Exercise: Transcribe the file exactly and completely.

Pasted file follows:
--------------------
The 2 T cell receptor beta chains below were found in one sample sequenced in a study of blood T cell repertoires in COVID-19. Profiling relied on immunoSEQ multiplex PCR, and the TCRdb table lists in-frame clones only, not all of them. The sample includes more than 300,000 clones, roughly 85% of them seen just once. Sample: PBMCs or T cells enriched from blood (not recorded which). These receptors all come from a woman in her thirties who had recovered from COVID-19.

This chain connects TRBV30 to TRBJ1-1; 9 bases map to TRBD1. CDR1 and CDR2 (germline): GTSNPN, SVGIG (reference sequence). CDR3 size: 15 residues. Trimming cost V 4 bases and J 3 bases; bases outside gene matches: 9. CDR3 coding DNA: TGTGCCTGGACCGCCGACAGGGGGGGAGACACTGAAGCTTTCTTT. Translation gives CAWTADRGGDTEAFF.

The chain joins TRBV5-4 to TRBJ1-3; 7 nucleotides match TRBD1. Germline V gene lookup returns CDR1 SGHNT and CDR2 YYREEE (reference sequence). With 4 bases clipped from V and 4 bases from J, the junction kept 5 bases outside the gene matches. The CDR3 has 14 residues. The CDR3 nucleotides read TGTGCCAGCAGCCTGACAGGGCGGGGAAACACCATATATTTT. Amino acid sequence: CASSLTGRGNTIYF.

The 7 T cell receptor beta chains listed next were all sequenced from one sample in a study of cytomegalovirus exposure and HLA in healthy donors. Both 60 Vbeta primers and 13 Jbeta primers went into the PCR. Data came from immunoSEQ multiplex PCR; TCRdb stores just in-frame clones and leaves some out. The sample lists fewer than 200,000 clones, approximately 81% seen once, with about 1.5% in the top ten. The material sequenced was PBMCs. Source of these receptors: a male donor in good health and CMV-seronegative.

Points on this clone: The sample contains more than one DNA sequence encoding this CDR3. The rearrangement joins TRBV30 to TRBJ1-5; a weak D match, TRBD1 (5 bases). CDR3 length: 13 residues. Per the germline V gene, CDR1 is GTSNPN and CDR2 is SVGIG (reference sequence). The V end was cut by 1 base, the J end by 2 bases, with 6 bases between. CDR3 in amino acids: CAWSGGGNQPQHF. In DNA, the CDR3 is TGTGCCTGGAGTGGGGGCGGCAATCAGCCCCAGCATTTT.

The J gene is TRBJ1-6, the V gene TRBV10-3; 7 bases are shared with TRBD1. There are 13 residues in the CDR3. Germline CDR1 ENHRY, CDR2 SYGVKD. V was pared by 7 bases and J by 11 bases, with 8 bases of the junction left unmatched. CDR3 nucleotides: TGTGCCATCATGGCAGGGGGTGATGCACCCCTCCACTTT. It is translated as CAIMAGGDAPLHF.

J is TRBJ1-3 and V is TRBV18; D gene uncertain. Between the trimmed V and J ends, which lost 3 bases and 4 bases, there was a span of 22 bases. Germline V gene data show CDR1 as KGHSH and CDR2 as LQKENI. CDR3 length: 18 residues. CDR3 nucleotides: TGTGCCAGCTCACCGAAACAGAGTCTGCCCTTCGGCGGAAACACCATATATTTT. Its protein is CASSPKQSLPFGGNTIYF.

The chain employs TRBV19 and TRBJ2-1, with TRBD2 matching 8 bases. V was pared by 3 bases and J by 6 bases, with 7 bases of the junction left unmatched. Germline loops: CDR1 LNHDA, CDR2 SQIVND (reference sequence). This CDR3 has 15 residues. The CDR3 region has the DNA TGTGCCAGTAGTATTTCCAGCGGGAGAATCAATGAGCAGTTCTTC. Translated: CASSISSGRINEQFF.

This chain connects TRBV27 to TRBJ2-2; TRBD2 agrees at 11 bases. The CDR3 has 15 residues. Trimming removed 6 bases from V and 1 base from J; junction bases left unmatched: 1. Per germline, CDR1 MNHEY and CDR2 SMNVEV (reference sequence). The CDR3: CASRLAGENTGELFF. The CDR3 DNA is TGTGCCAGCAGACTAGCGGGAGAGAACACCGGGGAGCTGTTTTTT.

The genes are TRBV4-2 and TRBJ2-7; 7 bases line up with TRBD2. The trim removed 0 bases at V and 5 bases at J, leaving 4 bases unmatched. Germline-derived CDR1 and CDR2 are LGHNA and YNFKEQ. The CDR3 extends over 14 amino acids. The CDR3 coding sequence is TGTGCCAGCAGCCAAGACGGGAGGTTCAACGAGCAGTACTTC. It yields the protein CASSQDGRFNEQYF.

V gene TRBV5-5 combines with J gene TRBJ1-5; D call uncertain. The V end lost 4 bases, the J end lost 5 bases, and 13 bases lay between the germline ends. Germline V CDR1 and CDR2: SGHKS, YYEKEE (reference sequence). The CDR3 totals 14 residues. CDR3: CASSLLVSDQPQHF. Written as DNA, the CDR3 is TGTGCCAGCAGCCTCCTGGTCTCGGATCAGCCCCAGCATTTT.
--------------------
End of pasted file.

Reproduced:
The 2 T cell receptor beta chains below were found in one sample sequenced in a study of blood T cell repertoires in COVID-19. Profiling relied on immunoSEQ multiplex PCR, and the TCRdb table lists in-frame clones only, not all of them. The sample includes more than 300,000 clones, roughly 85% of them seen just once. Sample: PBMCs or T cells enriched from blood (not recorded which). These receptors all come from a woman in her thirties who had recovered from COVID-19.

This chain connects TRBV30 to TRBJ1-1; 9 bases map to TRBD1. CDR1 and CDR2 (germline): GTSNPN, SVGIG (reference sequence). CDR3 size: 15 residues. Trimming cost V 4 bases and J 3 bases; bases outside gene matches: 9. CDR3 coding DNA: TGTGCCTGGACCGCCGACAGGGGGGGAGACACTGAAGCTTTCTTT. Translation gives CAWTADRGGDTEAFF.

The chain joins TRBV5-4 to TRBJ1-3; 7 nucleotides match TRBD1. Germline V gene lookup returns CDR1 SGHNT and CDR2 YYREEE (reference sequence). With 4 bases clipped from V and 4 bases from J, the junction kept 5 bases outside the gene matches. The CDR3 has 14 residues. The CDR3 nucleotides read TGTGCCAGCAGCCTGACAGGGCGGGGAAACACCATATATTTT. Amino acid sequence: CASSLTGRGNTIYF.

The 7 T cell receptor beta chains listed next were all sequenced from one sample in a study of cytomegalovirus exposure and HLA in healthy donors. Both 60 Vbeta primers and 13 Jbeta primers went into the PCR. Data came from immunoSEQ multiplex PCR; TCRdb stores just in-frame clones and leaves some out. The sample lists fewer than 200,000 clones, approximately 81% seen once, with about 1.5% in the top ten. The material sequenced was PBMCs. Source of these receptors: a male donor in good health and CMV-seronegative.

Points on this clone: The sample contains more than one DNA sequence encoding this CDR3. The rearrangement joins TRBV30 to TRBJ1-5; a weak D match, TRBD1 (5 bases). CDR3 length: 13 residues. Per the germline V gene, CDR1 is GTSNPN and CDR2 is SVGIG (reference sequence). The V end was cut by 1 base, the J end by 2 bases, with 6 bases between. CDR3 in amino acids: CAWSGGGNQPQHF. In DNA, the CDR3 is TGTGCCTGGAGTGGGGGCGGCAATCAGCCCCAGCATTTT.

The J gene is TRBJ1-6, the V gene TRBV10-3; 7 bases are shared with TRBD1. There are 13 residues in the CDR3. Germline CDR1 ENHRY, CDR2 SYGVKD. V was pared by 7 bases and J by 11 bases, with 8 bases of the junction left unmatched. CDR3 nucleotides: TGTGCCATCATGGCAGGGGGTGATGCACCCCTCCACTTT. It is translated as CAIMAGGDAPLHF.

J is TRBJ1-3 and V is TRBV18; D gene uncertain. Between the trimmed V and J ends, which lost 3 bases and 4 bases, there was a span of 22 bases. Germline V gene data show CDR1 as KGHSH and CDR2 as LQKENI. CDR3 length: 18 residues. CDR3 nucleotides: TGTGCCAGCTCACCGAAACAGAGTCTGCCCTTCGGCGGAAACACCATATATTTT. Its protein is CASSPKQSLPFGGNTIYF.

The chain employs TRBV19 and TRBJ2-1, with TRBD2 matching 8 bases. V was pared by 3 bases and J by 6 bases, with 7 bases of the junction left unmatched. Germline loops: CDR1 LNHDA, CDR2 SQIVND (reference sequence). This CDR3 has 15 residues. The CDR3 region has the DNA TGTGCCAGTAGTATTTCCAGCGGGAGAATCAATGAGCAGTTCTTC. Translated: CASSISSGRINEQFF.

This chain connects TRBV27 to TRBJ2-2; TRBD2 agrees at 11 bases. The CDR3 has 15 residues. Trimming removed 6 bases from V and 1 base from J; junction bases left unmatched: 1. Per germline, CDR1 MNHEY and CDR2 SMNVEV (reference sequence). The CDR3: CASRLAGENTGELFF. The CDR3 DNA is TGTGCCAGCAGACTAGCGGGAGAGAACACCGGGGAGCTGTTTTTT.

The genes are TRBV4-2 and TRBJ2-7; 7 bases line up with TRBD2. The trim removed 0 bases at V and 5 bases at J, leaving 4 bases unmatched. Germline-derived CDR1 and CDR2 are LGHNA and YNFKEQ. The CDR3 extends over 14 amino acids. The CDR3 coding sequence is TGTGCCAGCAGCCAAGACGGGAGGTTCAACGAGCAGTACTTC. It yields the protein CASSQDGRFNEQYF.

V gene TRBV5-5 combines with J gene TRBJ1-5; D call uncertain. The V end lost 4 bases, the J end lost 5 bases, and 13 bases lay between the germline ends. Germline V CDR1 and CDR2: SGHKS, YYEKEE (reference sequence). The CDR3 totals 14 residues. CDR3: CASSLLVSDQPQHF. Written as DNA, the CDR3 is TGTGCCAGCAGCCTCCTGGTCTCGGATCAGCCCCAGCATTTT.